Sub-theme 05: [SWG] Organization as Communication: The Enduring and Fading Away of Organizations

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Consuelo Vásquez
Université du Québec à Montréal, Canada
François Cooren
Université de Montréal, Canada
Jeanne Mengis
Università della Svizzera Italiana, Switzerland

Call for Papers

Things persist: bodies, objects, infrastructures, ideas keep on lasting, and so do organizations. For these latter, the question of continuity is quintessential (Bennis et al, 1992), and yet often taken for granted (Hernes & Weik, 2007). As precarious accomplishments (Cooren et al., 2011), organizations are said to be fragile and only “temporarily stabilized” (Nayak & Chia, 2011) – their capacity to last is related to situated interactions and the manifold, heterogeneous agents involved in this work bring about multiple and changing representations so that a sense of coherence and direction that may emerge from these articulations is itself only temporary (Petani & Mengis, 2016; Vásquez & Cooren, 2013). Considering organizations from this processual and situated perspective highlights the relevance of developing a better understanding of the processes through which organizations gain endurance (Tsoukas & Chia, 2000): How do organizations come to last through space and time? What are the processes that trigger, maintain, and challenge their continuity?
The transcendence of collectivities has puzzled many scholars who have tried to understand it by focusing on persistence, perdurance, or duration, suggesting a shift from an essentialist to an experiential view of social reality. Whitehead (1961[1933]) has been particularly influential in so doing in organization studies (see, for example, Hernes, 2008, 2014). With his notion of ‘endurance’, he highlighted the importance of interrogating this peculiar quality through which something succeeds in maintaining some “thread of conformity” between past, present and future (Meyer, 2015; Stengers, 2005).
This sub-theme proposes to explore how this thread of conformity is constituted and/or threatened. We suggest that a communication-centered perspective can contribute to answering the questions raised above by proposing a relational account and by putting forward the constitutive/performative role of communication (through conversations, texts, bodies, artefacts, etc.) in making organization ‘go on mattering’ (Stengers, 2005; see also Bencherki & Cooren, 2011). In so doing, this focus also allows an exploration of the fading of an organization, i.e., when things stop mattering and lead organizations to fail (Taylor & Van Every, 2014; Weick, 1993).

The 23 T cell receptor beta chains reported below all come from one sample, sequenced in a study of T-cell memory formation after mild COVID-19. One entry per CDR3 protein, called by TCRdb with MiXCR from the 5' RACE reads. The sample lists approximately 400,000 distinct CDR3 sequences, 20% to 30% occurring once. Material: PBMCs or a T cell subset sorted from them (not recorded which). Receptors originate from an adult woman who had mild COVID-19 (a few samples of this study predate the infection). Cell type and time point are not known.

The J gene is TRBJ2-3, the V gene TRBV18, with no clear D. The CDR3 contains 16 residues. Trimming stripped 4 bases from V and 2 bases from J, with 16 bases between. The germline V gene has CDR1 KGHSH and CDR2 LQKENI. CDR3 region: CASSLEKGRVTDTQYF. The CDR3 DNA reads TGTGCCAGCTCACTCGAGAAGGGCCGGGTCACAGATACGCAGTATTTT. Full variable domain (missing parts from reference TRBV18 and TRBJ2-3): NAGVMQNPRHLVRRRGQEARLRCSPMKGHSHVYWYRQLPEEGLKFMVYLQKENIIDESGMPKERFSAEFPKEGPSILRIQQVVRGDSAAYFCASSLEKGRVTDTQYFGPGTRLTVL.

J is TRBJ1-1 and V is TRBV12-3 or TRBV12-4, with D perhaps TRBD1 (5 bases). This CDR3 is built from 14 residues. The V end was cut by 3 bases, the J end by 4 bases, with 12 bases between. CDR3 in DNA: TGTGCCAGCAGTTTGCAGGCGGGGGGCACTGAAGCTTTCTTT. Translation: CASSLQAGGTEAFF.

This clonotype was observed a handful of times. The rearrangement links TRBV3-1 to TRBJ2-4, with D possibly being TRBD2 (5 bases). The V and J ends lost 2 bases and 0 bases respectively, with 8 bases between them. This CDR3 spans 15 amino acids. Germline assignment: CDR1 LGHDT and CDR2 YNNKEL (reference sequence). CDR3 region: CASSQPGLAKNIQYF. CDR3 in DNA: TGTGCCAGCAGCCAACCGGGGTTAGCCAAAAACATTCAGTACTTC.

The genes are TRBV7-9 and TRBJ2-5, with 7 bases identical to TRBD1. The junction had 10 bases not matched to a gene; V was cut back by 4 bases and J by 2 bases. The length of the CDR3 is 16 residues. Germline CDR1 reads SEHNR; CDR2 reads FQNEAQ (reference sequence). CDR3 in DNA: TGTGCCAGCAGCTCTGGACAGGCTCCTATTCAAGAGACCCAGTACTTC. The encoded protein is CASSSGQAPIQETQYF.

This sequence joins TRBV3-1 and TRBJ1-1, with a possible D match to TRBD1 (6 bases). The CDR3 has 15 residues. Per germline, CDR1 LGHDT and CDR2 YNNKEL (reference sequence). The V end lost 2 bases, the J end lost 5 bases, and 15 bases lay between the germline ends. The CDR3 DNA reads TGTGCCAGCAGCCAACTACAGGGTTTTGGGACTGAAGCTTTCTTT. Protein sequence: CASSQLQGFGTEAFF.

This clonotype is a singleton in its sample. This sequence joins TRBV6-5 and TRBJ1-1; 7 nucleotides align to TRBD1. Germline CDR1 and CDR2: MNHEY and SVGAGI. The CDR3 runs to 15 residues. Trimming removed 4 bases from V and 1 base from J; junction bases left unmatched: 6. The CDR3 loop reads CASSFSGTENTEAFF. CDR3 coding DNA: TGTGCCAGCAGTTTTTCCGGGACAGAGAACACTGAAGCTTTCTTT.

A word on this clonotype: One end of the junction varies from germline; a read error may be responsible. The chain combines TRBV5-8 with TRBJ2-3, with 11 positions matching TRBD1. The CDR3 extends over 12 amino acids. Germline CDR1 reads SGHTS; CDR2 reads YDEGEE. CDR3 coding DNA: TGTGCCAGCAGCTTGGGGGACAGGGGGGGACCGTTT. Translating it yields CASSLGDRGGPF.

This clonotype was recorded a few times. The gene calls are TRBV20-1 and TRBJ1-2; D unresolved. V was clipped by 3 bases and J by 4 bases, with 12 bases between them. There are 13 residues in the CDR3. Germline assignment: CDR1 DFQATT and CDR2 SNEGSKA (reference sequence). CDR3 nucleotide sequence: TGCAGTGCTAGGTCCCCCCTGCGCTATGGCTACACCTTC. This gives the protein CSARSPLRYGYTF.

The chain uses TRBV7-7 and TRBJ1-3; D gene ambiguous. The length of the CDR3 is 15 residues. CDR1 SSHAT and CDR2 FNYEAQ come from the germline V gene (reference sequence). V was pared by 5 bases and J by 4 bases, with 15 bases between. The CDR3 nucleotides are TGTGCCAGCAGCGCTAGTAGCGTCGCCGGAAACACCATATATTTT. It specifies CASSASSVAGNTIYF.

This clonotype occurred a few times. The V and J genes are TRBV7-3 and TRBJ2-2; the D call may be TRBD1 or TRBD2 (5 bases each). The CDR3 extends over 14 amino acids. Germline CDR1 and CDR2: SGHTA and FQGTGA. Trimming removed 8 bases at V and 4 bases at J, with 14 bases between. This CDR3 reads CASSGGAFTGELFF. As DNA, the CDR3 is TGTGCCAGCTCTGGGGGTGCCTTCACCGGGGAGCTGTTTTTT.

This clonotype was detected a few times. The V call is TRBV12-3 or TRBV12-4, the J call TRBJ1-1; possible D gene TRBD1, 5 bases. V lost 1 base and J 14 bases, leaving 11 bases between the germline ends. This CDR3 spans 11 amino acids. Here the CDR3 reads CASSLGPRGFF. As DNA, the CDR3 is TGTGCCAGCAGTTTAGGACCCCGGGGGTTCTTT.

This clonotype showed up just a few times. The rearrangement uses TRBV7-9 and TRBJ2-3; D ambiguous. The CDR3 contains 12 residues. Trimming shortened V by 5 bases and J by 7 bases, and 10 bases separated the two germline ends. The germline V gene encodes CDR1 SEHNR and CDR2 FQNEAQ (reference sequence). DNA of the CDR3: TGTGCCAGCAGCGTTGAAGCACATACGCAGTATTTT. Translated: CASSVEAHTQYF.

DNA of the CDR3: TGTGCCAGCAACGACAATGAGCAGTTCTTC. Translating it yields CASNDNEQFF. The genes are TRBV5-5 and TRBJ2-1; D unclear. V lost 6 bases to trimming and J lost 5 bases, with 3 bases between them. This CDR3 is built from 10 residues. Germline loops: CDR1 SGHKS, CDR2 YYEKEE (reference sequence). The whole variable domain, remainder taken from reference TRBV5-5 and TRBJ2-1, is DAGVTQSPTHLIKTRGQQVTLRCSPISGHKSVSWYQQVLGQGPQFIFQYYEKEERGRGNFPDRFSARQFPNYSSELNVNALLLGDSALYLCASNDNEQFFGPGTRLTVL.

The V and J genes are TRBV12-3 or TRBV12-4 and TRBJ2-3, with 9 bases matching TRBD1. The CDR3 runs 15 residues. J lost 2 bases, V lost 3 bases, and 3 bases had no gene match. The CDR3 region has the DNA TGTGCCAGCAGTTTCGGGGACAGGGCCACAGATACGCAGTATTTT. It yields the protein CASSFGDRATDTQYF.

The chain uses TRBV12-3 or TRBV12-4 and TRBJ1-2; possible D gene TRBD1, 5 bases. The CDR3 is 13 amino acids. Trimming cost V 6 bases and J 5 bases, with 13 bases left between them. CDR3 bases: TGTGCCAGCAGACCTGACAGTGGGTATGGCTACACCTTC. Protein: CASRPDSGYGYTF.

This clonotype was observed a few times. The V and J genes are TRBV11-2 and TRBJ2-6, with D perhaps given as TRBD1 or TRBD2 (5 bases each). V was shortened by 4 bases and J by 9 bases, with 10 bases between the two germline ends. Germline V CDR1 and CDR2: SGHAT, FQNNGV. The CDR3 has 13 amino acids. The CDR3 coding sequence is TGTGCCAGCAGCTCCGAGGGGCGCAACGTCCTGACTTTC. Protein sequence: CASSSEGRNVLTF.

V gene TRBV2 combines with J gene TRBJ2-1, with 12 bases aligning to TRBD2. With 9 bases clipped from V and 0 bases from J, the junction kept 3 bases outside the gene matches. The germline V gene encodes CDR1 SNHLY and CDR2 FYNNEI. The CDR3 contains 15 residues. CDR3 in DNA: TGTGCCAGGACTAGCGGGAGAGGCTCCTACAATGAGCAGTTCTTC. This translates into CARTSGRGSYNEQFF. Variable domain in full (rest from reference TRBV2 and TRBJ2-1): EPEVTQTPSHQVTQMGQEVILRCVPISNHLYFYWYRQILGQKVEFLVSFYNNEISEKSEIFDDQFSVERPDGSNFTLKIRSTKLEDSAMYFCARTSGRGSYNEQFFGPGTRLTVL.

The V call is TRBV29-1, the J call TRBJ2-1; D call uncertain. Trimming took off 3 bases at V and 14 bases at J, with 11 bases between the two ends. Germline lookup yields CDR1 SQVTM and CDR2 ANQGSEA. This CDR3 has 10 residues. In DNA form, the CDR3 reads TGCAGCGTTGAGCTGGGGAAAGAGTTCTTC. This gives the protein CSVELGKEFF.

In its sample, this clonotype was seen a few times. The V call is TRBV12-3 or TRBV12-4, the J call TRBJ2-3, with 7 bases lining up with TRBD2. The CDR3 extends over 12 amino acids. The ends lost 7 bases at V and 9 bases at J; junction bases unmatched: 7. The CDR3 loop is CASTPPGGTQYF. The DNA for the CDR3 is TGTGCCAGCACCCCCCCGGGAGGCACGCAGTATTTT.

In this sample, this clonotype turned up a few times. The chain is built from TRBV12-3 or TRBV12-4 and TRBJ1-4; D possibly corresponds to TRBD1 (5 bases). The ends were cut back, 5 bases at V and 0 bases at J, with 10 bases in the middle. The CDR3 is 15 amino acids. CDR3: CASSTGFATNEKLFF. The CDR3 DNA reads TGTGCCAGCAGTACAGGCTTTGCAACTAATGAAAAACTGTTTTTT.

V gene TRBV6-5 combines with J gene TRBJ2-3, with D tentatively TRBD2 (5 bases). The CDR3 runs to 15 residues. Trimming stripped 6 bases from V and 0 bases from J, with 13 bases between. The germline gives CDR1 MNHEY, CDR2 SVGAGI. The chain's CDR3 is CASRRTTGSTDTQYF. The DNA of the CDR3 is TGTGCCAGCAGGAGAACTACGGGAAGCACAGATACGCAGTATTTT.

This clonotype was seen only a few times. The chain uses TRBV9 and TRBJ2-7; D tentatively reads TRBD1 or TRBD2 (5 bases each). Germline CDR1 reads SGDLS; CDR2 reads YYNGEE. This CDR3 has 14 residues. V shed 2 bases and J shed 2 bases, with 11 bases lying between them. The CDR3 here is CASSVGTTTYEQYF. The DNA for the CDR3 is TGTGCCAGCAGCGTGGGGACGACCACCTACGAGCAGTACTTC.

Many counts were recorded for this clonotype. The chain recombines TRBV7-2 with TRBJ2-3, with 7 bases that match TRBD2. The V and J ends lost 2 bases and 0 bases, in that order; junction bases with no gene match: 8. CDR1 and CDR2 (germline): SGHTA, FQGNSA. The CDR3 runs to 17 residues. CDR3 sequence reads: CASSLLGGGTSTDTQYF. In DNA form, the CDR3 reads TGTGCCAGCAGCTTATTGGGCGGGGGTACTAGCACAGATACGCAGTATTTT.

We invite papers that either address the more particular focus of the sub-theme or are concerned with studying organization and organizing from a communication-centered lens more generally. Below is a list of indicative, but not exhaustive, topics and questions:

  • How do humans, practices, artefacts, texts, technologies and architectural elements participate in maintaining a ‘thread of conformity’? For example, how do managerial tools and their representations and relationalities impose stability and what are the dynamics that emerge in view of these performances?

  • What are the practical challenges of making organizations last in contexts characterized by space/time compression, globalization and mobility?

  • How can we study endurance from a processual and situated perspective on organization ‘in the making’? What are the contributions of a communication-centered perspective?

  • Organizations are at times resilient (Weick, 1993) when facing critical events or change; at other times, they are extremely vulnerable. What makes them more resistant, more vulnerable? What increases their vulnerability?

  • Things matter and are key in making organization ‘go on mattering’. What can a focus on materiality offer to understand the lasting and/or fading away of organization? What are the methodological implications of this material focus (see, for example, Mengis et al., 2016)?